UNITED STATES DISTRICT COURT EASTERN DISTRICT OF CALIFORNIA
July 11, 2011
ALLIED PROPERTY AND CASUALTY INSURANCE COMPANY, A CORPORATION AND DOES 1 THROUGH 10,
The opinion of the court was delivered by: Gary S. Austin United States Magistrate Judge
FINDINGS AND RECOMMENDATIONS REGARDING MOTION TO REMAND (Document 10)
RELEVANT FACTUAL AND PROCEDURAL BACKGROUND
On March 8, 2011, Plaintiff Martha Scalzo filed a complaint in the Madera County Superior Court, asserting the following causes of action: breach of contract, breach of implied covenant of good faith and fair dealing, and intentional misrepresentation. In addition to general damages and the recovery of attorneys fees and costs, Plaintiff sought an award of punitive damages. Generally speaking, Plaintiff alleges that Defendant Allied Property and Casualty Insurance Company, Inc. breached a policy of insurance between the parties following damages sustained at Plaintiff's home in Madera, California, caused by a rain storm that occurred on May 23, 2010. (See Doc. 1, Ex. A.)
On April 15, 2011, Defendant filed a Notice of Removal with this Court. More specifically, Defendant removed the action from state court on the basis of diversity. (Doc. 1.)
On April 22, 2011, Defendant filed an answer to the complaint. (Doc. 8.)
On June 9, 2011, Plaintiff filed a Motion to Remand for Lack of Subject Matter Jurisdiction. (Docs. 10-12.) Thereafter, on June 24, 2011, Defendant opposed the motion to remand. (Doc. 15.) On July 1, 2011, Plaintiff filed a reply. (Doc. 16.)
On July 5, 2011, this Court determined the matter was suitable for decision without oral argument pursuant to Local Rule 230(g).*fn1 The hearing scheduled for July 8, 2011, was vacated and the matter was deemed submitted for written findings. (Doc. 17.)
Title 28 of the United States Code section 1441(a) provides that a defendant may remove "any civil action brought in a State court of which the district courts . . . have original jurisdiction . . .." Removal is proper when a case originally filed in state court presents a federal question or where there is diversity of citizenship among the parties and the amount in controversy exceeds $75,000. See 28 U.S.C. §§ 1331, 1332(a).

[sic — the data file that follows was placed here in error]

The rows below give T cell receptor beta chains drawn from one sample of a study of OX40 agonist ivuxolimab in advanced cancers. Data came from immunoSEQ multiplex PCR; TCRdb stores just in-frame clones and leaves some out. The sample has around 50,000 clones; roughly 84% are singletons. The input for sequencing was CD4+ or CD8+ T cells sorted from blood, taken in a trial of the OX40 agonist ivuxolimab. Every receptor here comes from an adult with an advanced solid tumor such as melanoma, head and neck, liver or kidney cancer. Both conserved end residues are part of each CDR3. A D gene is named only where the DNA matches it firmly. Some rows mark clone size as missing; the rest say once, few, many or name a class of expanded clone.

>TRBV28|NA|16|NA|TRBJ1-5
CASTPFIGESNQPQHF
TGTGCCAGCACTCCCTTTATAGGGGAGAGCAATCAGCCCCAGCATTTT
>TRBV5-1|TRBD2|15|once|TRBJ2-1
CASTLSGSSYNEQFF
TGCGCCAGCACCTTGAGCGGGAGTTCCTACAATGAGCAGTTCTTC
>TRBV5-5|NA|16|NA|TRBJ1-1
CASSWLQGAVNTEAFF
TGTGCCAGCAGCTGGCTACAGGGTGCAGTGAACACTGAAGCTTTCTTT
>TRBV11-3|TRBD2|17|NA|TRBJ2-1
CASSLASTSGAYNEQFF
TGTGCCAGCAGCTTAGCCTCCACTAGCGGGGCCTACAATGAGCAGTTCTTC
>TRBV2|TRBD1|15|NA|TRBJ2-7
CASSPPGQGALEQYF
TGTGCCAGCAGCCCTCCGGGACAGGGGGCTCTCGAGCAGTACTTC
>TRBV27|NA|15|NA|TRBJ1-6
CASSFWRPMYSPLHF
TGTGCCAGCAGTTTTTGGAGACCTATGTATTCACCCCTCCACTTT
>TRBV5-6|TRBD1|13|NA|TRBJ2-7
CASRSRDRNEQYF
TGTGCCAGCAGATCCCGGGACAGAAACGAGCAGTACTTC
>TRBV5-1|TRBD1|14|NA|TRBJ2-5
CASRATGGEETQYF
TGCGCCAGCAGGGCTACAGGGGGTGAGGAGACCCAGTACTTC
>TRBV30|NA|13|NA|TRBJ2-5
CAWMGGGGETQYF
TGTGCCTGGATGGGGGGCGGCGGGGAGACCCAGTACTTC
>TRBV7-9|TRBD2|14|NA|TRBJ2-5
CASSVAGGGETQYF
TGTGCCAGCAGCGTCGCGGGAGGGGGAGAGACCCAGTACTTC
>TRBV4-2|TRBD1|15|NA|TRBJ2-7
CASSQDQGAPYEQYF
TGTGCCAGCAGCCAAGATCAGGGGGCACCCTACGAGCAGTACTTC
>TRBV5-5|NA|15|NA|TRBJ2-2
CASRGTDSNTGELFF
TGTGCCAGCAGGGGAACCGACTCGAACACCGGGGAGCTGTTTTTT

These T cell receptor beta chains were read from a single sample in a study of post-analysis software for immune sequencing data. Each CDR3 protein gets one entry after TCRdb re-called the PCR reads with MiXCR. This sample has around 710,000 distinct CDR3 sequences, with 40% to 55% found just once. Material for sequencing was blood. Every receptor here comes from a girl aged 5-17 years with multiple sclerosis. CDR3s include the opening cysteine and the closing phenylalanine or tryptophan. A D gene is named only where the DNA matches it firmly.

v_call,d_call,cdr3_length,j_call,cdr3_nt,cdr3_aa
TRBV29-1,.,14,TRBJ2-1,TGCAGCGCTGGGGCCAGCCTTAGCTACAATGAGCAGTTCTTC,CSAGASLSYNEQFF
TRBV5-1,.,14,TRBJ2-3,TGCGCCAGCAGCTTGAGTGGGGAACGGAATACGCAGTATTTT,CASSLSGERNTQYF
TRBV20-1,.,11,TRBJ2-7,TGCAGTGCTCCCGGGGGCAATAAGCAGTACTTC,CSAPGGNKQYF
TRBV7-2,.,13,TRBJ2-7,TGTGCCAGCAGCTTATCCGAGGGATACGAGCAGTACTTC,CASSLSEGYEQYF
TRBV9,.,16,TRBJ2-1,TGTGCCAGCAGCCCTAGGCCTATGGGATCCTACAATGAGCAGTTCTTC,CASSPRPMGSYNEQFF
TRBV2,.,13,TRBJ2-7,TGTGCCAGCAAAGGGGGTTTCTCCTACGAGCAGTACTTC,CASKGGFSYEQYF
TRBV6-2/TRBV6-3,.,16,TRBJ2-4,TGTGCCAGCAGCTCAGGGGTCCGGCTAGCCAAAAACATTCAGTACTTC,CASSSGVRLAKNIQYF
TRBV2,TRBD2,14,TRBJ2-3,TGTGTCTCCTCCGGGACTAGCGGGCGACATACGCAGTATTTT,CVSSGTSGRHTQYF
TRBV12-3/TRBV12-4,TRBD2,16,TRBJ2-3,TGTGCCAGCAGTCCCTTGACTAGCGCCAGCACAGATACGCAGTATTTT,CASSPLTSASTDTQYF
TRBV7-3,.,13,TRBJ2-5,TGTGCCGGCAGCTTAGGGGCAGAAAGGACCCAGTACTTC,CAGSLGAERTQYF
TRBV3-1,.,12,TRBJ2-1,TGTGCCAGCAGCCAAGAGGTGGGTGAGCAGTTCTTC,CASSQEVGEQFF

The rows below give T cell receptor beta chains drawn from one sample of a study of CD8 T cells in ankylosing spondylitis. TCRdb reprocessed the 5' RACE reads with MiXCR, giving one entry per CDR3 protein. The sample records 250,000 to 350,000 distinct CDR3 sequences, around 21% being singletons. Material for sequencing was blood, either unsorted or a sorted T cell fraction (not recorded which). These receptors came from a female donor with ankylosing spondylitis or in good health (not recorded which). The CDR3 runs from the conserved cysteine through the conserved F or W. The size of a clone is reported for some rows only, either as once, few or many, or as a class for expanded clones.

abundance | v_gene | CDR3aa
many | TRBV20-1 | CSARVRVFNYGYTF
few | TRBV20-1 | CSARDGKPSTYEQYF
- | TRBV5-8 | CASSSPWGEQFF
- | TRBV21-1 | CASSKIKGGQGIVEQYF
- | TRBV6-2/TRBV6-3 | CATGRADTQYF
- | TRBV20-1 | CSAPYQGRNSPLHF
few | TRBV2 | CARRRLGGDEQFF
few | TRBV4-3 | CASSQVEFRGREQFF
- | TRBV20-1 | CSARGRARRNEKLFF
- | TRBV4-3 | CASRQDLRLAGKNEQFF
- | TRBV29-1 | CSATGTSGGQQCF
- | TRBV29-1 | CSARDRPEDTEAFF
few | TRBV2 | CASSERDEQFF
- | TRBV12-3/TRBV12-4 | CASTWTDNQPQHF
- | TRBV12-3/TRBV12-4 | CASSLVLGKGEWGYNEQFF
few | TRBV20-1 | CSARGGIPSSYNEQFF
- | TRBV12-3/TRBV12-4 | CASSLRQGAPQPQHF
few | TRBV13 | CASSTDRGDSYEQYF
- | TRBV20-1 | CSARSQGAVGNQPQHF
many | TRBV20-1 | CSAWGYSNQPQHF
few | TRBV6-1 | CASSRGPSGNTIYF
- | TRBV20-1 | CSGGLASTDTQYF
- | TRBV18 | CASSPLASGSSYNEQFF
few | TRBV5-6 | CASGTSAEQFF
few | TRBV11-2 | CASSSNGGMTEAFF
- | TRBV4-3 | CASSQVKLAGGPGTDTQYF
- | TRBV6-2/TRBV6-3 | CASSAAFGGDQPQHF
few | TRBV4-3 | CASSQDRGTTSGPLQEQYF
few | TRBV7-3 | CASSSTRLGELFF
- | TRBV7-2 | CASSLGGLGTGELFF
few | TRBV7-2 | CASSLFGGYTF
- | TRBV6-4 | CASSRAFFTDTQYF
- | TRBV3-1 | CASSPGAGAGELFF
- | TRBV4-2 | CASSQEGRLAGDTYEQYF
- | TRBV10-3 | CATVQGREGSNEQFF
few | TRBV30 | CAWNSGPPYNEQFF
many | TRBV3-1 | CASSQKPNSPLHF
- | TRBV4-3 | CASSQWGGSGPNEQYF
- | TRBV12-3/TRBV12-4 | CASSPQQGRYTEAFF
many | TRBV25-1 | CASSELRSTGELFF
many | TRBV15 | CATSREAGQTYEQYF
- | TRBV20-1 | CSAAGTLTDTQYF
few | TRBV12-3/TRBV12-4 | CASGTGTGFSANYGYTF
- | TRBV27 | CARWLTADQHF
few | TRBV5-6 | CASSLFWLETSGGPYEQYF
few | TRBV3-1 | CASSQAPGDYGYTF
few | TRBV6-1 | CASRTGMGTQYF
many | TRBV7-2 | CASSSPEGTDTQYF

Section 1447(c) provides that "[i]f at any time before final judgment it appears that the district court lacks subject matter jurisdiction, the case shall be remanded." "The removal statute is strictly construed against removal jurisdiction [and] [t]he defendant bears the burden of establishing that removal is proper." Provincial Gov't of Marinduque v. Placer Dome, Inc., 582 F.3d 1083 (9th Cir. 2009). The Ninth Circuit has held that "[w]here doubt regarding the right to removal exists, a case should be remanded to state court." Matheson v. Progressive Specialty Ins. Co., 319 F.3d 1089, 1090 (9th Cir. 2003).
A motion to remand is the proper procedure for challenging removal. Babasa v. LensCrafters, Inc., 498 F.3d 972, 974 (9th Cir. 2007). When reviewing a motion to remand, a district court must analyze jurisdiction "on the basis of the pleadings filed at the time of removal without reference to subsequent amendments." Sparta Surgical Corp. v. Nat'l Ass'n of Sec. Dealers, Inc., 159 F.3d 1209, 1213 (9th Cir. 1998) (citation omitted). If a defendant has improperly removed a case over which the district court lacks subject matter jurisdiction, the district court shall remand the case to the state court. 28 U.S.C. § 1447(c); see also Durham v. Lockheed Martin Corp., 445 F.3d 1247, 1252 (9th Cir. 2006) (noting that a district court resolves all ambiguity in favor of remand). However, a district court lacks discretion to remand a case to the state court if the case was properly removed. Carpenters S. Cal. Admin. Corp. v. Majestic Hous., 743 F.2d 1341, 1343 (9th Cir. 1984); see also Carnegie-Mellon Univ. v. Cohill, 484 U.S. 343, 356, 108 S.Ct. 614, 98 L.Ed.2d 720 (1988).